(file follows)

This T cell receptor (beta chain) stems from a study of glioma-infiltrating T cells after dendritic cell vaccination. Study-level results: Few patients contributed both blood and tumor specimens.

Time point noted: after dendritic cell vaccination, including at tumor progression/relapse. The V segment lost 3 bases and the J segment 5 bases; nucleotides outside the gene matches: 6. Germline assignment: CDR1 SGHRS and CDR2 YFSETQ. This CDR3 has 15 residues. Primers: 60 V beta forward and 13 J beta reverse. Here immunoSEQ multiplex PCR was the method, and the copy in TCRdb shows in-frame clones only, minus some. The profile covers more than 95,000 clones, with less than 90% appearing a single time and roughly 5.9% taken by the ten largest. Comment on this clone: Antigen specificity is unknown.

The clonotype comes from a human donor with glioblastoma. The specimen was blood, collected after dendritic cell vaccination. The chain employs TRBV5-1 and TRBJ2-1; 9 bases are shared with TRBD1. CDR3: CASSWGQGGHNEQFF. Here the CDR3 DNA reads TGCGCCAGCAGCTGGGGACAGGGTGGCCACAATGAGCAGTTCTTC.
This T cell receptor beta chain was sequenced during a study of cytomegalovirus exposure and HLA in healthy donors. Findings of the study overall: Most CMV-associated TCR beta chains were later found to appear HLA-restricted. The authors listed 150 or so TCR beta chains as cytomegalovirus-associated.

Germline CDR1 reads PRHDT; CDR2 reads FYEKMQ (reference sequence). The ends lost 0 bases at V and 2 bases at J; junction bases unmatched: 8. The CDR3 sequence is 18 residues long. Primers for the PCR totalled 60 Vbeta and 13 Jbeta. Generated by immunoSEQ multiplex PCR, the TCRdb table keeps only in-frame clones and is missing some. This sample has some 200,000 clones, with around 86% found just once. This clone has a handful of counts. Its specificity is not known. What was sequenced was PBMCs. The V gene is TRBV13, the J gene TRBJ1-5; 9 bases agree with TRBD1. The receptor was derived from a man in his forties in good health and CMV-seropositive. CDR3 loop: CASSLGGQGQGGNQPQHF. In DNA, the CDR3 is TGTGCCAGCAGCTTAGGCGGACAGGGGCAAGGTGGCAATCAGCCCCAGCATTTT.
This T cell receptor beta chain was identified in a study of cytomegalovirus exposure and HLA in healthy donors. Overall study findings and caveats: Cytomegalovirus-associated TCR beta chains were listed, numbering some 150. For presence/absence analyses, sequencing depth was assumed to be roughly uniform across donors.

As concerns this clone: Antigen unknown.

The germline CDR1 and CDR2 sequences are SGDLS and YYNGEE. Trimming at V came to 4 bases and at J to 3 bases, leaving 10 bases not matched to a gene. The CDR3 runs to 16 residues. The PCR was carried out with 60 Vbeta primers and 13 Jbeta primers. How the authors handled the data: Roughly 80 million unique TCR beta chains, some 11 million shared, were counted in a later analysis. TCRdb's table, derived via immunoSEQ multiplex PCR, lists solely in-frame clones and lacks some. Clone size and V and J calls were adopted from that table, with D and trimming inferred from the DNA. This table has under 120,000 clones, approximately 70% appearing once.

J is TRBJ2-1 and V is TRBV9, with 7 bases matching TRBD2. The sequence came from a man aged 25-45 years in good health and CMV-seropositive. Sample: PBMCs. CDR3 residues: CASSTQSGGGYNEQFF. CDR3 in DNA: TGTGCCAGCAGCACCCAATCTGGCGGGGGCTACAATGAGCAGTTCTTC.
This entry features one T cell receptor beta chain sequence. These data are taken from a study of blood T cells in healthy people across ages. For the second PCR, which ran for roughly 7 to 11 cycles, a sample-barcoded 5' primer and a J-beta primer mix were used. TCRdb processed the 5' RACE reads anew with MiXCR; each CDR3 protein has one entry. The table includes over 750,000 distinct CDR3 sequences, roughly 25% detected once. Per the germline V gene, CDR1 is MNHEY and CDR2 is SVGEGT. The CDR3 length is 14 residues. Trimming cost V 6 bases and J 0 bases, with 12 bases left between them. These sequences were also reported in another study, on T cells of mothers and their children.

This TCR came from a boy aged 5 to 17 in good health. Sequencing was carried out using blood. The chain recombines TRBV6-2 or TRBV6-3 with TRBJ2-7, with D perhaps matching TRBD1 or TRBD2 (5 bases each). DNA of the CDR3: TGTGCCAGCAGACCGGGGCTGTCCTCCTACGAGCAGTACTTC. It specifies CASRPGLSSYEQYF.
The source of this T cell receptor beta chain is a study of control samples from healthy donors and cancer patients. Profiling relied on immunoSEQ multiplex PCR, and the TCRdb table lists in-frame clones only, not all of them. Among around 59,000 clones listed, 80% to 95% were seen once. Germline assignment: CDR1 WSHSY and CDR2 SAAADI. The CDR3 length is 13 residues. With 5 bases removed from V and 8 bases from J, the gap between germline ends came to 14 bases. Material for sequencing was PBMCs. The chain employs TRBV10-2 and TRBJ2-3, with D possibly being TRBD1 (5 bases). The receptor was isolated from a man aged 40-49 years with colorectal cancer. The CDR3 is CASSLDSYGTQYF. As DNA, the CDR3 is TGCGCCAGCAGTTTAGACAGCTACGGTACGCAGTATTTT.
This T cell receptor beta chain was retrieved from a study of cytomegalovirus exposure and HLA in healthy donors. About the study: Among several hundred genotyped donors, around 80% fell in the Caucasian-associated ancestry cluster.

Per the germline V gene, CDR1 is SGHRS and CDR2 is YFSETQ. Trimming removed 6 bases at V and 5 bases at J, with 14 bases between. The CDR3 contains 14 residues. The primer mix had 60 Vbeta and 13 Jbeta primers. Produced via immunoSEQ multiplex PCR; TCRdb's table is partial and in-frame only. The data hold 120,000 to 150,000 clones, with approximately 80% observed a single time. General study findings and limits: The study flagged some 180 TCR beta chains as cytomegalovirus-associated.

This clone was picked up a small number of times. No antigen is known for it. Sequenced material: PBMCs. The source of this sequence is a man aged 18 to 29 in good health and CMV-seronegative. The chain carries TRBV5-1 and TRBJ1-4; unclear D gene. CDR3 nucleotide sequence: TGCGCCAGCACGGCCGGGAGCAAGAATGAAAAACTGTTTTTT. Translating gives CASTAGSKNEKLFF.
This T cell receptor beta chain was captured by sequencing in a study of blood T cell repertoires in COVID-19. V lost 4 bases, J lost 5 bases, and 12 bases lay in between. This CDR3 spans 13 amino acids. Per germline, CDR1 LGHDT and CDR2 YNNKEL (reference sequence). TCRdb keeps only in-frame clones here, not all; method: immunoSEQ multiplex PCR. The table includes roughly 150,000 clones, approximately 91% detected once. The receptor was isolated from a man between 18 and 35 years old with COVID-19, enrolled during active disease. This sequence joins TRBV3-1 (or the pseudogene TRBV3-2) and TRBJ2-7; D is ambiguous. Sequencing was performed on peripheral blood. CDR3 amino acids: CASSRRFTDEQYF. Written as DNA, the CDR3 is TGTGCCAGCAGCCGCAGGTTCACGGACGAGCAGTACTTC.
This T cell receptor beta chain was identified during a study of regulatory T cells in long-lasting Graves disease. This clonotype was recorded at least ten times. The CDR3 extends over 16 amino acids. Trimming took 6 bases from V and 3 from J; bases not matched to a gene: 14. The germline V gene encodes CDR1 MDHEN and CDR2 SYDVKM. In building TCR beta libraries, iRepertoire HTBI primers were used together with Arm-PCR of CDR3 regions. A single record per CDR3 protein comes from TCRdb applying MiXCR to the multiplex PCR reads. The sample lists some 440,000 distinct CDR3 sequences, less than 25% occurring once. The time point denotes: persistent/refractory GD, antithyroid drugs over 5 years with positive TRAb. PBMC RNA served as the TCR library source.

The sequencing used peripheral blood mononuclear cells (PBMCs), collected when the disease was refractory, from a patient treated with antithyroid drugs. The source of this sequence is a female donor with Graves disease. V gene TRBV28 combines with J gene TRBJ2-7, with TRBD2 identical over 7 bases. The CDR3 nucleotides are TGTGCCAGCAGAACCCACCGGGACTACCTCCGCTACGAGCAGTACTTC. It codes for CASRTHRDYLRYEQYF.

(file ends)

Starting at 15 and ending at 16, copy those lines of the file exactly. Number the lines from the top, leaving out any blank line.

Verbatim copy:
This clone was picked up a small number of times. No antigen is known for it. Sequenced material: PBMCs. The source of this sequence is a man aged 18 to 29 in good health and CMV-seronegative. The chain carries TRBV5-1 and TRBJ1-4; unclear D gene. CDR3 nucleotide sequence: TGCGCCAGCACGGCCGGGAGCAAGAATGAAAAACTGTTTTTT. Translating gives CASTAGSKNEKLFF.
This T cell receptor beta chain was captured by sequencing in a study of blood T cell repertoires in COVID-19. V lost 4 bases, J lost 5 bases, and 12 bases lay in between. This CDR3 spans 13 amino acids. Per germline, CDR1 LGHDT and CDR2 YNNKEL (reference sequence). TCRdb keeps only in-frame clones here, not all; method: immunoSEQ multiplex PCR. The table includes roughly 150,000 clones, approximately 91% detected once. The receptor was isolated from a man between 18 and 35 years old with COVID-19, enrolled during active disease. This sequence joins TRBV3-1 (or the pseudogene TRBV3-2) and TRBJ2-7; D is ambiguous. Sequencing was performed on peripheral blood. CDR3 amino acids: CASSRRFTDEQYF. Written as DNA, the CDR3 is TGTGCCAGCAGCCGCAGGTTCACGGACGAGCAGTACTTC.